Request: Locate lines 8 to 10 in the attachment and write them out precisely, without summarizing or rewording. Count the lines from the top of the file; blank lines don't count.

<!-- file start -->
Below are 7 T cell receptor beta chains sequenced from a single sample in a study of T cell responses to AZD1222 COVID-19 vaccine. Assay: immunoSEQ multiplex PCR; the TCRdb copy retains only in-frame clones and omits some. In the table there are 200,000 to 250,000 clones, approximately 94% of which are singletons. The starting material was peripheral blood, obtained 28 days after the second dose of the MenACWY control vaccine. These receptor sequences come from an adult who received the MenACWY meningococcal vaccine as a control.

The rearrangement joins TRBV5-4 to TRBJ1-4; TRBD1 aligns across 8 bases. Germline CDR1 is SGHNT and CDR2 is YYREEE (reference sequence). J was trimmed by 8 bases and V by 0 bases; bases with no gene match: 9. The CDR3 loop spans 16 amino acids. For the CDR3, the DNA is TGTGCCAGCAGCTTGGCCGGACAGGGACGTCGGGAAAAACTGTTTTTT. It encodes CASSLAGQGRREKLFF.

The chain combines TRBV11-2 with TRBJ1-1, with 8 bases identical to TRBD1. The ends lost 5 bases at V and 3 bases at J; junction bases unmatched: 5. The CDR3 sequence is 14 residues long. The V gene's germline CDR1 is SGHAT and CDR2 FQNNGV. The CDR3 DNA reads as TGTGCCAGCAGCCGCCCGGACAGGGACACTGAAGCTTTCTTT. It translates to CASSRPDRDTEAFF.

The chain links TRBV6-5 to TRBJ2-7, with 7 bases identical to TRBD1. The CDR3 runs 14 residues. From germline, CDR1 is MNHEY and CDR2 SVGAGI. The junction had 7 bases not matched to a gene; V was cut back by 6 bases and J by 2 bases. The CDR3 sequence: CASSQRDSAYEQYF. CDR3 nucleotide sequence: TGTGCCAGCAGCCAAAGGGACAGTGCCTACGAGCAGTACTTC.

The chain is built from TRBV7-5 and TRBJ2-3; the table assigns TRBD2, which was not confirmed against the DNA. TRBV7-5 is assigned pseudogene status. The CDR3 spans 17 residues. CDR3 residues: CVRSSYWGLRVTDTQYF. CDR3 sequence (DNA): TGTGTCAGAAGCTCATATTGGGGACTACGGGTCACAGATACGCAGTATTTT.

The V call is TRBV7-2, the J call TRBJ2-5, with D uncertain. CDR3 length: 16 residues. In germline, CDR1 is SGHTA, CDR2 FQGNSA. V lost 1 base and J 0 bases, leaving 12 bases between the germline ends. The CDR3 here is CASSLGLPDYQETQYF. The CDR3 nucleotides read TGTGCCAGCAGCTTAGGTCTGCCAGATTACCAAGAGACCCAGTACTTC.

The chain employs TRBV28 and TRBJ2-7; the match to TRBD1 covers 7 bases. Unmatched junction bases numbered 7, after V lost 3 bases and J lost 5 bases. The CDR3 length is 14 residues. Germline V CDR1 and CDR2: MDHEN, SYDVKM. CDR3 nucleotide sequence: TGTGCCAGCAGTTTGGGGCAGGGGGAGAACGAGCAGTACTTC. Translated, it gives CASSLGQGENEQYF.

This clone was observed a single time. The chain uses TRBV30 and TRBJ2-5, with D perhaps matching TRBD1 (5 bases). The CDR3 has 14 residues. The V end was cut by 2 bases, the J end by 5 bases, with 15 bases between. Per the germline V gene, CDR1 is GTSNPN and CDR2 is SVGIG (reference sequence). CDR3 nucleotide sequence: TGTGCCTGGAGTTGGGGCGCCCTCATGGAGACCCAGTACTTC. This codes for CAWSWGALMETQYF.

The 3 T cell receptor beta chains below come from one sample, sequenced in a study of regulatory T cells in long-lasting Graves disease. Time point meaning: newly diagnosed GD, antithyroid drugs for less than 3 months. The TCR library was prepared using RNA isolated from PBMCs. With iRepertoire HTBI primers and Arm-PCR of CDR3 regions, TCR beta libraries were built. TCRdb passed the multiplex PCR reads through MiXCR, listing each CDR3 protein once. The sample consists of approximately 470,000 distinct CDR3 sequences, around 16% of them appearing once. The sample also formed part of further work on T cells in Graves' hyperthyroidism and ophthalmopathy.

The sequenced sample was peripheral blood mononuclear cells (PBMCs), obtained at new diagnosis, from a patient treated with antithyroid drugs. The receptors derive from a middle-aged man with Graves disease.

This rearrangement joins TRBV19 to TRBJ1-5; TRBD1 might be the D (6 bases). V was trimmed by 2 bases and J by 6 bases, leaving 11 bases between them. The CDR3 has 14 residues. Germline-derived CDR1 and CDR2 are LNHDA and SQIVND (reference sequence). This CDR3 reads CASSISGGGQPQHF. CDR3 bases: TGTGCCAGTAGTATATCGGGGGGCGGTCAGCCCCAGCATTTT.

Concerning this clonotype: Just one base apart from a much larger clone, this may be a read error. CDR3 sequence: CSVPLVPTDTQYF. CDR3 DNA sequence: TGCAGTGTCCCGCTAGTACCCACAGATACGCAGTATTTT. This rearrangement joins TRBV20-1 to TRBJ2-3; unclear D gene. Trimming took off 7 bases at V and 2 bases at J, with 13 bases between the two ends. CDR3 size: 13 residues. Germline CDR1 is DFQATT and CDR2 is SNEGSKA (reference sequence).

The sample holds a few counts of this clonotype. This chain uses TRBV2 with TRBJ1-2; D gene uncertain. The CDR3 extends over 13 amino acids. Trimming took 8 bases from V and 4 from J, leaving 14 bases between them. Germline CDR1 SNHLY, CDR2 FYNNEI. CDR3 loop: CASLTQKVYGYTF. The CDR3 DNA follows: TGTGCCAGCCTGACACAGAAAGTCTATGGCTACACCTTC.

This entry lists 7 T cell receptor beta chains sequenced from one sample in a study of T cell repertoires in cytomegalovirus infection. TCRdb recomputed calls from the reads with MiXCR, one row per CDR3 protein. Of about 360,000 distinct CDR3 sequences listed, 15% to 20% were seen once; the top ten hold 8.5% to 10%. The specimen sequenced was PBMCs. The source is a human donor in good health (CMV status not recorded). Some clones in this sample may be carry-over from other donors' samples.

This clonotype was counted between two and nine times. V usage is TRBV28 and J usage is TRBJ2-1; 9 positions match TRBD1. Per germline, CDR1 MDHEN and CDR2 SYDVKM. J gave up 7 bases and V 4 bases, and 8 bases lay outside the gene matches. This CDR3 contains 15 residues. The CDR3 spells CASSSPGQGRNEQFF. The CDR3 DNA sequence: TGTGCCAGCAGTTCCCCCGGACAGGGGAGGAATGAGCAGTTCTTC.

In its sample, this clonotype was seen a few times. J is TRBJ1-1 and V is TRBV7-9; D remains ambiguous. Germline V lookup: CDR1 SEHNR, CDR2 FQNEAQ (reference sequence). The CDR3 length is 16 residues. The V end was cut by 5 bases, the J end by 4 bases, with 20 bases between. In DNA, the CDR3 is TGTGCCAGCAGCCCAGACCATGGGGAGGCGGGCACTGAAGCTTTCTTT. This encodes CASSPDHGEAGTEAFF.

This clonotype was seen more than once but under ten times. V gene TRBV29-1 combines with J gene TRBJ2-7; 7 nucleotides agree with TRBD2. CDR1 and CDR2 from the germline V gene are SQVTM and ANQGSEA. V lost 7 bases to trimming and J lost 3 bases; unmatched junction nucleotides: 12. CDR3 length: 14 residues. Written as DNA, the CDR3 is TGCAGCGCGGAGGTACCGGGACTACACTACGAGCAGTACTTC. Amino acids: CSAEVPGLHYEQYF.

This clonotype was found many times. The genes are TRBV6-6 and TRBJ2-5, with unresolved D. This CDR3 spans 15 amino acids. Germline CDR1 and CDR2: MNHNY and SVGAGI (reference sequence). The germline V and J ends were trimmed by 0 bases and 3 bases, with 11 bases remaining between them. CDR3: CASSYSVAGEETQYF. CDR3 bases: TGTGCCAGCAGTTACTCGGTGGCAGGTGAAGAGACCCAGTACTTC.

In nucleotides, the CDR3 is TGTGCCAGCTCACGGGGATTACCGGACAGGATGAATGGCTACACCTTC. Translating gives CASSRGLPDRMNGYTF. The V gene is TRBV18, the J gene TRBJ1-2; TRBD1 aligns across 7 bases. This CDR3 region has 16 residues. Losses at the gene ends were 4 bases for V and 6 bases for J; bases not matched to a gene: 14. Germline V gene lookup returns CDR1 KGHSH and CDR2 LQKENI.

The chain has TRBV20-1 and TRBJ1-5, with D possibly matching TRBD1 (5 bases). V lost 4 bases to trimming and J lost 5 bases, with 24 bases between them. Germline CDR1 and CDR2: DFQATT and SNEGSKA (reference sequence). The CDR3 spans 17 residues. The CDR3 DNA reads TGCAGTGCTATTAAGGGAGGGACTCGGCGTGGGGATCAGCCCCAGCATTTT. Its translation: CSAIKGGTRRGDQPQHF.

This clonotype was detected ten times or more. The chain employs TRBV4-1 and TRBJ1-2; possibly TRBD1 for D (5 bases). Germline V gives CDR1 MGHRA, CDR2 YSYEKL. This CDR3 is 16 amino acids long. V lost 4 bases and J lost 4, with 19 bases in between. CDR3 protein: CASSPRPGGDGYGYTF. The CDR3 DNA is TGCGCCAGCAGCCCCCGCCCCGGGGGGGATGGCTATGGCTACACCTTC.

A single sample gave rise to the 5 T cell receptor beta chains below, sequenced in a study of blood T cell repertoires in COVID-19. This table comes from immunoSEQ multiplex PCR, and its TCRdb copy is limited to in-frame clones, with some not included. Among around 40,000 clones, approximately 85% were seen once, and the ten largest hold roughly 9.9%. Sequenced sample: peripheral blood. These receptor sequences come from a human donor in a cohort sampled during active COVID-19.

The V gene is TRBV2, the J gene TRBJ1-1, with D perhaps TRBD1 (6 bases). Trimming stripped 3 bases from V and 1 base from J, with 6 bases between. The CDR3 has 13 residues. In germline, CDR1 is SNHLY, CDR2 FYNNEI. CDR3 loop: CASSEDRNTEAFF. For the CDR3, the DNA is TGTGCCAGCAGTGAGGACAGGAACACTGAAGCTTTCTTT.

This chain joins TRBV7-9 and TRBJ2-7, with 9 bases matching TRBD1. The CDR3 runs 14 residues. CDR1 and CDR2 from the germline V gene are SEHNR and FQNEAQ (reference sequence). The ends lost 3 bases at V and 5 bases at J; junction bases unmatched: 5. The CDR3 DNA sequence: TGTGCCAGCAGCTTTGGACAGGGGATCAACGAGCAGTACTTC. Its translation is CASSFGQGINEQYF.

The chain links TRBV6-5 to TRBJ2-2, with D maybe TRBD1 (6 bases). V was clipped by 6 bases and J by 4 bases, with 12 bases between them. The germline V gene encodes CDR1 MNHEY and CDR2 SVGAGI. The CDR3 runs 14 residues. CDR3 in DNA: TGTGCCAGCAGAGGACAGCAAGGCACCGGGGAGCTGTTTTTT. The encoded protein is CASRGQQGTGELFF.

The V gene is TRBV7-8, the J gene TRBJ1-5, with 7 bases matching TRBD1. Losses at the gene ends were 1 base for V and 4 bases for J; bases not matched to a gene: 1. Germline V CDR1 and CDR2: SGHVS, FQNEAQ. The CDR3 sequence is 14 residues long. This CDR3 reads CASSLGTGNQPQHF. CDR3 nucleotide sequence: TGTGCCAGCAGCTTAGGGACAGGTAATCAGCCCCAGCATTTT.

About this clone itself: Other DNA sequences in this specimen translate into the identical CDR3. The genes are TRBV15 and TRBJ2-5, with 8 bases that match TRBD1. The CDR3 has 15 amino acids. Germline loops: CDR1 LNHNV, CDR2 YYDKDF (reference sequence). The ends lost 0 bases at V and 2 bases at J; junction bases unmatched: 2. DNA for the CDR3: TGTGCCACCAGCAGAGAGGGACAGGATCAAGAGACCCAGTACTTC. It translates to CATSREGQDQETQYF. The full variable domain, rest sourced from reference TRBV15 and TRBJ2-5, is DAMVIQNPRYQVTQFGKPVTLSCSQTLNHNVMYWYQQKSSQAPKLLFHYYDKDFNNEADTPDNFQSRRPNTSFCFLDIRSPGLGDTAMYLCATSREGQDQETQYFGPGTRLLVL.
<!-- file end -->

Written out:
This clone was observed a single time. The chain uses TRBV30 and TRBJ2-5, with D perhaps matching TRBD1 (5 bases). The CDR3 has 14 residues. The V end was cut by 2 bases, the J end by 5 bases, with 15 bases between. Per the germline V gene, CDR1 is GTSNPN and CDR2 is SVGIG (reference sequence). CDR3 nucleotide sequence: TGTGCCTGGAGTTGGGGCGCCCTCATGGAGACCCAGTACTTC. This codes for CAWSWGALMETQYF.

The 3 T cell receptor beta chains below come from one sample, sequenced in a study of regulatory T cells in long-lasting Graves disease. Time point meaning: newly diagnosed GD, antithyroid drugs for less than 3 months. The TCR library was prepared using RNA isolated from PBMCs. With iRepertoire HTBI primers and Arm-PCR of CDR3 regions, TCR beta libraries were built. TCRdb passed the multiplex PCR reads through MiXCR, listing each CDR3 protein once. The sample consists of approximately 470,000 distinct CDR3 sequences, around 16% of them appearing once. The sample also formed part of further work on T cells in Graves' hyperthyroidism and ophthalmopathy.

The sequenced sample was peripheral blood mononuclear cells (PBMCs), obtained at new diagnosis, from a patient treated with antithyroid drugs. The receptors derive from a middle-aged man with Graves disease.